The 6x12cm rollfilm format looks very appealing, as it utilizes the full 5” length of the camera format. Rollfilm holders for 6x12cm format yield six shots per roll of 120 film. Sinar has a 6x12 rollfilm holder, but it is too bulky for the messenger bag and too pricey for this project. There are new Chinese-made 6x12 holders available for $200 or so, and they may be worth considering. Most rollfilm holders mount to the Graflok back, which is accessible by popping off the ground-glass frame (simple and easy). One rollfilm holder, the Calumet C2, inserts into the camera back just like a regular two-shot film sheet film holder, so removing the ground glass is not necessary. It shoots the 6x7cm format.
The Super Graphic camera has a flip-up hood to shade the ground glass, but this may not be adequate all the time. A conventional duck-under dark cloth for composing and focusing with the ground glass is more effective for critical work, especially when using the perspective-control movements. It is easy to remove the camera’s flip-up viewing hood for convenience. The focusing cloth is rolled up and stored at the bottom of the bag, where it provides cushioning.
Items like the spot meter, filters, flashlight, compass, eyeglasses, and 120 film fit into a plastic container inside the bag, which prevents these small items from migrating to the bottom. From the outside, a zippered compartment in the flap allows access to maps and a photographer’s almanac, while the bag’s ends have outside holders for a cell phone, etc.
Of course, this bag will not hold a tripod, much less the voluminous discussions and arguments related to this topic. But first consider that this camera is designed to be handheld most of the time, by press photographers. It has a viewfinder and a coupled rangefinder, and will deliver fine results when handheld at fast shutter speeds. At marginal shutter speeds, a photographer can “cheat” by bracing the camera against a stationary object or using a hiking-stick monopod. For many shots, it may not be necessary to carry a tripod.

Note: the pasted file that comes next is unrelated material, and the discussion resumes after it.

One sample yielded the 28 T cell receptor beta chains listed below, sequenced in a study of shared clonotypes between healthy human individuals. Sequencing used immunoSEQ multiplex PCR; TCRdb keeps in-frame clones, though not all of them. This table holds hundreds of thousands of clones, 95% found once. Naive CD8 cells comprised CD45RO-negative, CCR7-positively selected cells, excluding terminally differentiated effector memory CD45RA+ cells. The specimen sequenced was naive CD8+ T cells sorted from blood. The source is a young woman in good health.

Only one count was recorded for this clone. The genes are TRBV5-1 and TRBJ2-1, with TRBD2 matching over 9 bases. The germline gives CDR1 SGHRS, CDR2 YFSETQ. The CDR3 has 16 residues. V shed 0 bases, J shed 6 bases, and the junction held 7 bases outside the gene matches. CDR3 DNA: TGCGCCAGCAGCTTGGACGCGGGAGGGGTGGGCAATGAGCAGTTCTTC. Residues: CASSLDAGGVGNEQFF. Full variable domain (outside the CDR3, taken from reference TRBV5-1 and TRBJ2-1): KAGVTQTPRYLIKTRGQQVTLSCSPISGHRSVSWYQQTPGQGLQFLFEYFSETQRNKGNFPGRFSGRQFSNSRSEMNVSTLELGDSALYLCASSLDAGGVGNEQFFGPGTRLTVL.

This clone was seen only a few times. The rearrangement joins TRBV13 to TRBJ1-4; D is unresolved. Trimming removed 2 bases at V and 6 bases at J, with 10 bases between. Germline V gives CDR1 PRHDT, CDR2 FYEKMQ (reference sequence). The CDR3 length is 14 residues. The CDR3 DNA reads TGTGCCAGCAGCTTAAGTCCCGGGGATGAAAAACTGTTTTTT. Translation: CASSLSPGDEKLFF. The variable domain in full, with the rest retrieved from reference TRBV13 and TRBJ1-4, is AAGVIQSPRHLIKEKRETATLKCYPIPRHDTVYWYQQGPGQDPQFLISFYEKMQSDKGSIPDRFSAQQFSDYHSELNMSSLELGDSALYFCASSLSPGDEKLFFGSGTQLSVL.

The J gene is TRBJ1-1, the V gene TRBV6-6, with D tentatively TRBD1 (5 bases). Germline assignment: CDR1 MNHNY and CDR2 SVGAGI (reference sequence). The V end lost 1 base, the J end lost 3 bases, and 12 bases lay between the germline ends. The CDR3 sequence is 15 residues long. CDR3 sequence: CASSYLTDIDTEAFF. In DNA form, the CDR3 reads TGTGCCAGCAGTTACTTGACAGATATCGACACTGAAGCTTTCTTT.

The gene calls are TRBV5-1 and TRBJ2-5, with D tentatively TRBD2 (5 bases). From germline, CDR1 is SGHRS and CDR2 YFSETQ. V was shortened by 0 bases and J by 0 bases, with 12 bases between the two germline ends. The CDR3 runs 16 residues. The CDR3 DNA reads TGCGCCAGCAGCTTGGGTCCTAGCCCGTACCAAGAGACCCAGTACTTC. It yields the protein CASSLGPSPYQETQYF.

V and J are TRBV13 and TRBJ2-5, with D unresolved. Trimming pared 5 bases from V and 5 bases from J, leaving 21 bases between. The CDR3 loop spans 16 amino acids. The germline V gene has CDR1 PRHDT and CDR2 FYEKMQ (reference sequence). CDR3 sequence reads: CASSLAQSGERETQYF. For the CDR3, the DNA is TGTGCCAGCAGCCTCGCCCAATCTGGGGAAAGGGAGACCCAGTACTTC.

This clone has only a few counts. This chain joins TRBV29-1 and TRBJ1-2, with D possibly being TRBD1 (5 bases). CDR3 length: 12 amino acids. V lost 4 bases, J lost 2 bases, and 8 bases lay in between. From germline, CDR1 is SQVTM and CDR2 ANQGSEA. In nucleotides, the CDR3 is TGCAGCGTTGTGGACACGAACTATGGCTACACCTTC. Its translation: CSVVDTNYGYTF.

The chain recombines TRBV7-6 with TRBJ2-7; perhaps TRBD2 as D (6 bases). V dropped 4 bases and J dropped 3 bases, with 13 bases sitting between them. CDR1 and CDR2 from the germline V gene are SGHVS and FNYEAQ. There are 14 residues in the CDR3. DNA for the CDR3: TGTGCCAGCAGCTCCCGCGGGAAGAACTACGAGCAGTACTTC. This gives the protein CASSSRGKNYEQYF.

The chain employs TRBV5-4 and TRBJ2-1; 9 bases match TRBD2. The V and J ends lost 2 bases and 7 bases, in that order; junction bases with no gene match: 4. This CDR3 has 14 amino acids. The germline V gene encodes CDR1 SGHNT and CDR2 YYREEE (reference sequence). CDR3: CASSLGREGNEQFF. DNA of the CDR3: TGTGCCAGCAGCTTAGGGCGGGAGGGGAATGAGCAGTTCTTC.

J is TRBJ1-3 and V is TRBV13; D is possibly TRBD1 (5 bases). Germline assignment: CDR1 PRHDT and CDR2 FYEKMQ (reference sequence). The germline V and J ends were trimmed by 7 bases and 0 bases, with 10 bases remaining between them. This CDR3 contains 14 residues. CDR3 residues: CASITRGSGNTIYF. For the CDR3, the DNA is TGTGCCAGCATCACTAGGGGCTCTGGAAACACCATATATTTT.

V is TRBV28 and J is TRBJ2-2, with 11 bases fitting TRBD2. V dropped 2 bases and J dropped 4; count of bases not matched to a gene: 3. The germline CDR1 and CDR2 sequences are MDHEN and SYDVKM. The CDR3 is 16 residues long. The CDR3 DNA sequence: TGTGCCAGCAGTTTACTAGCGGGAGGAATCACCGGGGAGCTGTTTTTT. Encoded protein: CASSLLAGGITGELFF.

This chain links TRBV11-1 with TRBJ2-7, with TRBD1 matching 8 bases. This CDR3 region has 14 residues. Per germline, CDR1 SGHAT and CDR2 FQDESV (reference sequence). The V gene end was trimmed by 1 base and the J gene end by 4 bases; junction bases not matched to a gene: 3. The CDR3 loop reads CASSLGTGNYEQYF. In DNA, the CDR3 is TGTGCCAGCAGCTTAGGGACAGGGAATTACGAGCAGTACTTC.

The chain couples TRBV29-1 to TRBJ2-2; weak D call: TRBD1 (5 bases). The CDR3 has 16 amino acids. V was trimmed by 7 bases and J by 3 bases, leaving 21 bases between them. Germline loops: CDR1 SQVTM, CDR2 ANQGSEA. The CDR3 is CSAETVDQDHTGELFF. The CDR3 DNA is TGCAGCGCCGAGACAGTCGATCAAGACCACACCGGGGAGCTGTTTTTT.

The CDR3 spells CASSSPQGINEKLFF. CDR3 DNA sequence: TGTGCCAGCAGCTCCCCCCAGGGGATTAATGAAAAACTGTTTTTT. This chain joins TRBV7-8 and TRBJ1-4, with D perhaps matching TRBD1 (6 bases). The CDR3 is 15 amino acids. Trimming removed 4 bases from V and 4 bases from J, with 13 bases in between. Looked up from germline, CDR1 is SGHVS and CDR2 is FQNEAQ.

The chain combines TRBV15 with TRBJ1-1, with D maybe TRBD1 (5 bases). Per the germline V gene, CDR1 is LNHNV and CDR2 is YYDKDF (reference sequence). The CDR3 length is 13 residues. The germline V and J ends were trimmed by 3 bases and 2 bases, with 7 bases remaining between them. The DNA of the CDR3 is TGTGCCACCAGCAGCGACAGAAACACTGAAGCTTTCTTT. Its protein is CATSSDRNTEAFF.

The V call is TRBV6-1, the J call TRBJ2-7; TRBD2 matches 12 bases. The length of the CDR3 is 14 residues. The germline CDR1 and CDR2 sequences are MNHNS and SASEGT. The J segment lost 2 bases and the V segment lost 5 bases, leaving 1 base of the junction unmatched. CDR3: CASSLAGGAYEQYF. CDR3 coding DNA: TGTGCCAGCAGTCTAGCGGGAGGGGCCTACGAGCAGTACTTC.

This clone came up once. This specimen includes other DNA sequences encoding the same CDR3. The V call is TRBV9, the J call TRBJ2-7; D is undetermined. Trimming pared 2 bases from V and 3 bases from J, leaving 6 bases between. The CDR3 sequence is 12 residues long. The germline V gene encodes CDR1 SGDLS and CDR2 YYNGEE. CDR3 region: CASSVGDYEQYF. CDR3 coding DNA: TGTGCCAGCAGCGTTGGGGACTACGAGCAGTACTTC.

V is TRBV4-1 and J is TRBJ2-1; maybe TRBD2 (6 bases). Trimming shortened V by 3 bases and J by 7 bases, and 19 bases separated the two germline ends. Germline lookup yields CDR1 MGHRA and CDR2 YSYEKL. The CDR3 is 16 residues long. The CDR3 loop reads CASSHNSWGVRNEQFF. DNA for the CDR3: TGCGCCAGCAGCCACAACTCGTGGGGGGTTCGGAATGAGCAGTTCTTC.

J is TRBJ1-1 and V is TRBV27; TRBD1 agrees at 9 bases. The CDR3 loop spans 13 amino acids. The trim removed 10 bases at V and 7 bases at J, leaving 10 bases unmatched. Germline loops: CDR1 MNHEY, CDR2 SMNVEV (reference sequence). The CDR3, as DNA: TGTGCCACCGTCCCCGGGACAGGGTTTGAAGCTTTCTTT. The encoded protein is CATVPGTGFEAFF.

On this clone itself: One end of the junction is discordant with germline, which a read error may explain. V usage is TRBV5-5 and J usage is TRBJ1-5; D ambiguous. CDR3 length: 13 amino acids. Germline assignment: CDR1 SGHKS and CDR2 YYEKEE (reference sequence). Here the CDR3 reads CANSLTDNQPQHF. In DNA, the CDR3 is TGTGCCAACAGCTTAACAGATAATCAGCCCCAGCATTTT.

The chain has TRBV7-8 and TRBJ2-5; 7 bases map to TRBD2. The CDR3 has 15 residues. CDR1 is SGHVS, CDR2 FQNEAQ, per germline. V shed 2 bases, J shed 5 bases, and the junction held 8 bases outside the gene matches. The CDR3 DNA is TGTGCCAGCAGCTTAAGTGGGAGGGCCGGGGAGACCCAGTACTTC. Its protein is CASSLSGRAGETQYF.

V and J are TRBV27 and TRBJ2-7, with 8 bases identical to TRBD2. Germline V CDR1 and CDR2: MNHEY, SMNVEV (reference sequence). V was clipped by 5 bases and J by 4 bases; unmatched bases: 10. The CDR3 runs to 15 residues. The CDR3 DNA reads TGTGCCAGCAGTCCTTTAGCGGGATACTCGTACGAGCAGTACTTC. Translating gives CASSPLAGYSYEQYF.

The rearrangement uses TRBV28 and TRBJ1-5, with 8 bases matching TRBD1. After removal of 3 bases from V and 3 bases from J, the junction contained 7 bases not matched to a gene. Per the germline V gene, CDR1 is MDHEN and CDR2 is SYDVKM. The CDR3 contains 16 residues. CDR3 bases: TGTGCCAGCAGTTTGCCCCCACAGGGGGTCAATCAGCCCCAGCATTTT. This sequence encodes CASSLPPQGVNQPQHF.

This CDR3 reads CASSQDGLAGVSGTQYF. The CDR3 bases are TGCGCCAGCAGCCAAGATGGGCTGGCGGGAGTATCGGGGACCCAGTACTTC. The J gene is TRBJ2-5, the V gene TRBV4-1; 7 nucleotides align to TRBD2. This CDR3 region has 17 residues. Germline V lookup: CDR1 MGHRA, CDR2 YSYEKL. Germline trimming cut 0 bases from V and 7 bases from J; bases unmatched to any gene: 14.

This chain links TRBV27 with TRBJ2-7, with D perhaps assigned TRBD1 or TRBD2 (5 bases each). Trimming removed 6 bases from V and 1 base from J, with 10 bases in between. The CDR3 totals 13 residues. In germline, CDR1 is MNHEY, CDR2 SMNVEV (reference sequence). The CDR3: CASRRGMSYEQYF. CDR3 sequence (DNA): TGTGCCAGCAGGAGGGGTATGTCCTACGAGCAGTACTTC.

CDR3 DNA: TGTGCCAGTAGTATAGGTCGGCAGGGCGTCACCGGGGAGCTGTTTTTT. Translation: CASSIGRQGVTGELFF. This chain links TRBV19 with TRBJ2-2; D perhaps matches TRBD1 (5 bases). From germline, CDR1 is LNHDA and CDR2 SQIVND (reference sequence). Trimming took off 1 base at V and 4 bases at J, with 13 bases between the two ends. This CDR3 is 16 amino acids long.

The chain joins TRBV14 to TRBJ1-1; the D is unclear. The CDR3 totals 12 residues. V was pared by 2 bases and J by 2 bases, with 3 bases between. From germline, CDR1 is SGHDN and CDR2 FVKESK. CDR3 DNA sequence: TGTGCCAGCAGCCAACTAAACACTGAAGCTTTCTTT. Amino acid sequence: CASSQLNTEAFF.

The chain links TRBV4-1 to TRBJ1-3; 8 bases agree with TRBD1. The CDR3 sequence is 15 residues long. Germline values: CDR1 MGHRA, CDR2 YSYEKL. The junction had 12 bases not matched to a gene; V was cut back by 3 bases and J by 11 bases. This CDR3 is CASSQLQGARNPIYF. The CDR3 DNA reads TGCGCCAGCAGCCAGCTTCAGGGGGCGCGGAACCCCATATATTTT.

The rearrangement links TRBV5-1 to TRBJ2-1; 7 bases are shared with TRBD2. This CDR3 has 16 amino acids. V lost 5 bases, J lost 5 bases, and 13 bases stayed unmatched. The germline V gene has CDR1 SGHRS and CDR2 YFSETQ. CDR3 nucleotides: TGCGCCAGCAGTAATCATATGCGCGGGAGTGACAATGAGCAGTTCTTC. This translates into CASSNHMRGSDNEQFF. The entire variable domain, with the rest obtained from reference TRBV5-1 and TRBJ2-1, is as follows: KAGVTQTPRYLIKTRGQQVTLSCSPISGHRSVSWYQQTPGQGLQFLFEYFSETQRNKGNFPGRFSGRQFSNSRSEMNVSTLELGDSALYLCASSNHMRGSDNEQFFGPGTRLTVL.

Fine optics will put this old press camera on an equal footing with the most expensive 4x5 cameras, so cutting corners on lens selection is not a wise move. The lens you choose is the beginning of a “glass collection” that can be used on any 4x5” cameras you may buy in the future. If you buy a lens from any of the “big four” large format lens makers (Fuji, Schneider, Rodenstock, and Nikon), you will be satisfied.
The lens completes this outfit and makes you capable of producing images of very fine quality. The next step is to hang the bag on your shoulder and go shooting!
About The Author
Joel Beemer lives in the Black Hills of western South Dakota. His professional background as a writer, photographer, and editor began with a degree in journalism. To contact Beemer, e-mail him at: email@example.com.
- 10 Simple Tips on How to Turn Amateur-Looking Photos Into Pro-Quality Images (VIDEOS)
- Watch Photographer Ilko Allexandroff Get Beautiful Portraits of a Model During a Rain Storm (VIDEO)
- Deep Cover: My 10 Favorite Stealth Photo Tools for Capturing "The Decisive Moment"
- 10 Simple Tips on How to Turn Amateur-Looking Photos Into Pro-Quality Images (VIDEO)
- Brandon Stanton’s Humans of New York: The Power of Storytelling In Documentary Photography